UCL News


Research reveals how specific diet works to help epilepsy

27 November 2015

Researchers have found out how a specific diet works to help treat patients with uncontrolled epilepsy.


A team from UCL and Royal Holloway University of London revealed in preliminary tests how decanoic acid, a fatty acid found in foods assigned to ketogenic diets, acts to block seizures in patients with drug-resistant epilepsy.  

Ketogenic diets are characterised by their high fat, low carbohydrate and controlled protein content. They have been acknowledged as a useful means of controlling the symptoms of epilepsy for many years, although the mechanism by which the diet has antiepileptic effects is unknown.

Now researchers have pinpointed decanoic acid as the fatty acid that blocks a key neurotransmitter receptor involved in brain activity. This study, published today in Brain, looked specifically at the medium-chain triglyceride diet, a form of ketogenic diet that includes a supplement called MCT oil, which offers high fatty acid content.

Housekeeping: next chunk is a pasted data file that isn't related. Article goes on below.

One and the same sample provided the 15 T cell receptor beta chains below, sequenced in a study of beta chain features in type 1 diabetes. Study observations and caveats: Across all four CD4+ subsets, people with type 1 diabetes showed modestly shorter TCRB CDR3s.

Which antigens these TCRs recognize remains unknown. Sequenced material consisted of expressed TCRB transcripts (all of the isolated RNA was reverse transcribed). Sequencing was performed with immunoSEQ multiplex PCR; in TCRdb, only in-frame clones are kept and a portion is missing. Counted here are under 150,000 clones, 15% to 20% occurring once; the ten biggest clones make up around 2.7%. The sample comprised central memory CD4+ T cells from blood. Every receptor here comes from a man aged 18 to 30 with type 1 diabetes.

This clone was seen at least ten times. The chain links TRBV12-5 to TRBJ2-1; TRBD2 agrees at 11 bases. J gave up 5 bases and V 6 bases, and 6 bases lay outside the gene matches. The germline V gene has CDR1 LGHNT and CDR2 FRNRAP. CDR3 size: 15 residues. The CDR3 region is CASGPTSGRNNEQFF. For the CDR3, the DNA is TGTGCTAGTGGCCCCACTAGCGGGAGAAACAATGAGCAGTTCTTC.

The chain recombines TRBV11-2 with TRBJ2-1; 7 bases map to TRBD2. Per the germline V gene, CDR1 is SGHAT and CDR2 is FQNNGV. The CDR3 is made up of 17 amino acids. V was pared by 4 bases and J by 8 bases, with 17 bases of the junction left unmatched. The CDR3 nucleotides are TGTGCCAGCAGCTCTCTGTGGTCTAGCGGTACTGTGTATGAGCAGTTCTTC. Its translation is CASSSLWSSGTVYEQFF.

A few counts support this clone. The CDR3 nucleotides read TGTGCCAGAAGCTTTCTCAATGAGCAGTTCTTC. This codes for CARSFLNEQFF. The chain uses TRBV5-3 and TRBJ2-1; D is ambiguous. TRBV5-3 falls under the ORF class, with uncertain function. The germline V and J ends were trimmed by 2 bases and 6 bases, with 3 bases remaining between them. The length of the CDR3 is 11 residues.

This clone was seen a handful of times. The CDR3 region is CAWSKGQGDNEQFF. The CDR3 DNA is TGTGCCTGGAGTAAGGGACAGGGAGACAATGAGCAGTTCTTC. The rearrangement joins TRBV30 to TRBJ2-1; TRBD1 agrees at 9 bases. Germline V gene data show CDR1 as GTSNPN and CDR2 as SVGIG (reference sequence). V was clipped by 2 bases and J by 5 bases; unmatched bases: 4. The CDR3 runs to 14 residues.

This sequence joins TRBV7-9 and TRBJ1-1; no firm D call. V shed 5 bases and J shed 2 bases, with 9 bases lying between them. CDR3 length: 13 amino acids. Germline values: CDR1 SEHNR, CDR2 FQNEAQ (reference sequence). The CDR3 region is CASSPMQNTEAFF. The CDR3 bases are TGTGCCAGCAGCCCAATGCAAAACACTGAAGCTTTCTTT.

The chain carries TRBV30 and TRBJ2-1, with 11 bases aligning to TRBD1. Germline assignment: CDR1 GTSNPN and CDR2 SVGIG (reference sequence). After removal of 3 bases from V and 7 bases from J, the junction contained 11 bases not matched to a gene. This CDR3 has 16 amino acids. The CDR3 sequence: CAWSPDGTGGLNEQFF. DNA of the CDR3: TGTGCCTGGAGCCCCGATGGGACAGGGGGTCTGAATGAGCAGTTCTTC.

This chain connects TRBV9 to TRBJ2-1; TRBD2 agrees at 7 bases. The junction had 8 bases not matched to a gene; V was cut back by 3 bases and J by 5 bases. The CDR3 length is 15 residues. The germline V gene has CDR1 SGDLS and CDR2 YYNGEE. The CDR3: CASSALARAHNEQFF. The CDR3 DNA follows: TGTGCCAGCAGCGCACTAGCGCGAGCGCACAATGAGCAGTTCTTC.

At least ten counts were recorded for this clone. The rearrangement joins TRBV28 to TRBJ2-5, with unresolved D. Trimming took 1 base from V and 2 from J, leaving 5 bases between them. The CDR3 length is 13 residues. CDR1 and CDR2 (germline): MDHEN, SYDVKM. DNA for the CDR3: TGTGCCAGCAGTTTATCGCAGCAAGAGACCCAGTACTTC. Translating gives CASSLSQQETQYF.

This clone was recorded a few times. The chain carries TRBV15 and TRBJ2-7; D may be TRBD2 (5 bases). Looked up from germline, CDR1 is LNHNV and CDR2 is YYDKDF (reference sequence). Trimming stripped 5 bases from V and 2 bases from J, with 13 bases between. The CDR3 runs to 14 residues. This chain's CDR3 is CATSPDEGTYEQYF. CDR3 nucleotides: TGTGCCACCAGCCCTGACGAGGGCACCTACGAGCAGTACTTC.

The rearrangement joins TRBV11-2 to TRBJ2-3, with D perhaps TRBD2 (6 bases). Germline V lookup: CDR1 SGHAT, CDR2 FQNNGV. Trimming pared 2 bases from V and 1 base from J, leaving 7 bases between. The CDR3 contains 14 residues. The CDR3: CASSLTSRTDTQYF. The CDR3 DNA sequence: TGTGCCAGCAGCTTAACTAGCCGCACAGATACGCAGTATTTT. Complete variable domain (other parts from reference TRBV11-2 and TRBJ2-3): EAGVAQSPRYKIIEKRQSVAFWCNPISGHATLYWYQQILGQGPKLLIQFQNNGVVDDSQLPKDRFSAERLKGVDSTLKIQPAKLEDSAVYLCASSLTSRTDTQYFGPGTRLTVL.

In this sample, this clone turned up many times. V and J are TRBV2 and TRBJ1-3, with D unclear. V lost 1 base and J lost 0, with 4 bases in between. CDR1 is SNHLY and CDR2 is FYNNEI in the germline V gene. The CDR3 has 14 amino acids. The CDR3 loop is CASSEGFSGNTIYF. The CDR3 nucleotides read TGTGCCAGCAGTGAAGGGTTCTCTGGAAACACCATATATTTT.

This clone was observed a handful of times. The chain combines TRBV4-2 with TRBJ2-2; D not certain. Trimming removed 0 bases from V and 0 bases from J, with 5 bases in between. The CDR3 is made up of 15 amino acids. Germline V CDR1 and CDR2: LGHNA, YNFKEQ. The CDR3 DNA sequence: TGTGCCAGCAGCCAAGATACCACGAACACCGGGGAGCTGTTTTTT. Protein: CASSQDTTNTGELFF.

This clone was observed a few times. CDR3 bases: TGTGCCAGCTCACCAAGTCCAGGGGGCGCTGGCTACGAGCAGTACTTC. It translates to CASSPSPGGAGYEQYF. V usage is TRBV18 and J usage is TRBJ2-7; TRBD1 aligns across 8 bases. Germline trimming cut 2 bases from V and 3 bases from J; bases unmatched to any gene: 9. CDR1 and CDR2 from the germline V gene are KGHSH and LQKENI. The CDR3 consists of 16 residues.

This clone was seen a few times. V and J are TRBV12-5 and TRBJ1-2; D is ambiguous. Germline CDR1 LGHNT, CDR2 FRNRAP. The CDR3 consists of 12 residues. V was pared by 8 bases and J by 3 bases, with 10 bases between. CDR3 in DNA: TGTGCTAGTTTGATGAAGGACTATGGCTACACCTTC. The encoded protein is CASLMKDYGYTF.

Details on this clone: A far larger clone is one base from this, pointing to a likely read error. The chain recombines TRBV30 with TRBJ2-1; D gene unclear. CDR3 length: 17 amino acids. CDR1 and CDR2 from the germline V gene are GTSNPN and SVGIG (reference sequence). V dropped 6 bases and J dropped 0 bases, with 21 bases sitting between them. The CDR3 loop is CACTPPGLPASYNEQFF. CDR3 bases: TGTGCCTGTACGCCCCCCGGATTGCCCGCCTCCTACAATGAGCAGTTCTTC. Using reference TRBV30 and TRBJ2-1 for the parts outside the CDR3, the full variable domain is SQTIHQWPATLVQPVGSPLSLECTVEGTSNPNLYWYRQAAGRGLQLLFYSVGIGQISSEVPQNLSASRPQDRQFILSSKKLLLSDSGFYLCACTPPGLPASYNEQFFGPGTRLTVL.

BRC-supported Professor Matthew Walker from the UCL Institute of Neurology, one of the researchers, said: "This discovery will enable us to develop improved formulations that are now likely to significantly improve the treatment of epilepsy. It will offer a whole new approach to the management of epilepsies in children and adults".

Another of the researchers, Professor Robin Williams from the Centre for Biomedical Sciences at the School of Biological Sciences at Royal Holloway, said: "By examining the fats provided in the diet, we have identified a specific fatty acid that outperforms drugs currently used for controlling seizures, and that may have fewer side effects. Finding that the therapeutic mechanism of the diet is likely to be through the fat, rather than widely accepted by generation of ketones, may enable us to develop improved diets".

A clinical trial will begin in 2016 at UCLH and Great Ormond Street Hospital.

Epilepsy affects over 50 million people worldwide and approximately a third of people diagnosed with epilepsy do not have seizures adequately controlled by current treatments.